One of the main steps to getting high-quality podcasts is providing your listeners with clean, seamlessly edited audio. And that’s on your podcast studio. Don’t be intimidated, though; you’re not about to get lost in cords and cables and expensive microphone suggestions. Quite the opposite—let’s discuss how to set up your budget-friendly podcast studio avoiding costly mistakes, both literally and figuratively.
The real trick is good recording and podcast editing software. Yet there are a few things to consider to make the entire production process easier for yourself; it starts with setting up a fairly easy home recording studio.
Only the very necessary
For most of the things you’ll be doing, expensive podcast equipment is more of a luxury than a necessity.
For starters, you need a computer for recording and uploading your episodes. With web-based podcast recording platforms, the only requirement from your device is to get on the browser.
Apple headphones do a fairly good job, and you can use any headphones that came with your smartphone. However, a built-in microphone is going to record all the noise around you along with your voice. You can fix this in post-production, but if you have around $20, go for a Behringer HPX2000. Even though these are primarily for mixing music rather than for vocals, they’re a great choice if you’re on a budget.
And if you have a couple more extra bucks to spend on headphones, Sony MDR Series do a terrific job. Sony MDR-7506, for example, is under $100; it’s a true bargain, as they reproduce mid-range frequencies exceptionally well. The latter means that what you hear through the headphones is almost exactly how you sound on the recording.
Regardless of the headphones, you’re very likely to hate the sound of your voice; we all do in the beginning. That’s just how our skulls are; all of our lives, we hear the distorted sound of our voice while sounding completely different to others. However, by the time you’ve started your podcast, people have been listening to you for at least a couple of years already. So there’s hardly any reason to let such insecurity distract you. None at all.
Picking the right podcasting space can eliminate the good half of the issues the lack of professional equipment causes. The first home studio setup that most likely pops up in your head is using your empty garage, basement, or spare bedroom for recording. However, it’s the exact opposite that you need.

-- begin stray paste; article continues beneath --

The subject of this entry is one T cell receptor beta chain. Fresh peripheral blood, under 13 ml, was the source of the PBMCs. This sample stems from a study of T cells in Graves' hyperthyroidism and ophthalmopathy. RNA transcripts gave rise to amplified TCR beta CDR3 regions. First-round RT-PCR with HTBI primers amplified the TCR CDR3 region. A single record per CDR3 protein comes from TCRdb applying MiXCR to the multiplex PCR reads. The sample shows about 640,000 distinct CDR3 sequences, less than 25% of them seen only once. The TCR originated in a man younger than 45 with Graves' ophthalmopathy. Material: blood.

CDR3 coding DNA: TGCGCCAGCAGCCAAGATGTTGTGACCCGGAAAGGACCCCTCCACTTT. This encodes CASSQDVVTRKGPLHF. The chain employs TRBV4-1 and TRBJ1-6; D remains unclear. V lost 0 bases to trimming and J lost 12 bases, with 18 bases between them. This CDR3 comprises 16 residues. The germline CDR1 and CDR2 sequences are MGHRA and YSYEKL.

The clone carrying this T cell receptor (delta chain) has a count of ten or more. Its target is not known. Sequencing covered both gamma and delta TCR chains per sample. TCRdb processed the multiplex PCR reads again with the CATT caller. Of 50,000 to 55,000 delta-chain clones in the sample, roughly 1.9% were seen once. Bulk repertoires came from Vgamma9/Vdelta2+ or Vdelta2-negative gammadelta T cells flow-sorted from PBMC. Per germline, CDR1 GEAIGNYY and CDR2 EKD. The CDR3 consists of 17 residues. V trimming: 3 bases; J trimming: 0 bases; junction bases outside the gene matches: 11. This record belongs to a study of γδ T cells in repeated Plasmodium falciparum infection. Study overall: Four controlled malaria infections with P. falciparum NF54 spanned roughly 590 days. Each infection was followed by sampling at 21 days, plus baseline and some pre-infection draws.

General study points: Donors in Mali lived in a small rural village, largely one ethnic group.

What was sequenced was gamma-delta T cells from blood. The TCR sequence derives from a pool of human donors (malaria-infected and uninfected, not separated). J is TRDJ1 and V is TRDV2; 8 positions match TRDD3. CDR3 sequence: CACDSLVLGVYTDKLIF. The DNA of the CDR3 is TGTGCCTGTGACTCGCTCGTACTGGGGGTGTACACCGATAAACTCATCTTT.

Ideally, your home studio should have as many closets and bookshelves as possible, curtains on the windows, fabric furniture, carpets on the floor—the more junk in the “studio,” the better. This way, there won’t be as many empty hard surfaces that will create reverb in your audio.
Make sure to consider the amount of external noise, too. It’s best to choose rooms on the opposite side of the street or share the least amount of walls with the rest of your house. For that reason, basements are a great pick, but only if they’re cluttered and cuddly enough to avoid echoing.
We can’t give advice on coming out of one, but the right time to get into the closet is while recording a podcast. That’s something many aspiring podcasters do. Small space, lots of soft fabric—what else do you need for clear audio? Actually, there are a few more things to consider after you’re done recording. So let’s get into that.
Podcast Recording Platform
Figuring out how to set up a podcast studio will make it easier for you to focus on the podcast itself and not worry about technical issues during the podcast. Once you’re done setting up your recording space and writing your podcast episode, pick the software to accompany you on your podcasting journey.
With a plethora of features and editing tools, free podcast creation platforms nowadays are pretty much an all-in-one podcast studio. With Podcastle or any other advanced audio content creation platform, you can add, remove and fix any elements of your audio. Magic Dust, our noise cancellation tool, doesn’t care or want to know where you were recording—it’s just here to fix it.
Are you planning to release podcasts in talk show or interview format? You might be thinking that now you have to worry about your guest’s recording conditions as well. If you’re thinking about Zoom or Skype, then forget it. These services were our safe haven during the pandemic, of course, but they’re definitely not the first choice when it comes to podcasting. Podcastle’s remote interview feature provides you with individually recorded tracks, simplifies the editing process, and allows your guests to join from anywhere.
We believe that a digital medium shouldn’t be so heavily reliant on equipment and physical conditions. Whether you’re looking to spend a few hundred, a few thousand, or none at all, add podcast audio editing software to your toolbox. This way, you’re free to set up your studio anywhere, regardless of conditions. A fully-fledged podcasting studio was never a necessity. All you need is a story, the passion to share it, and a little help from us!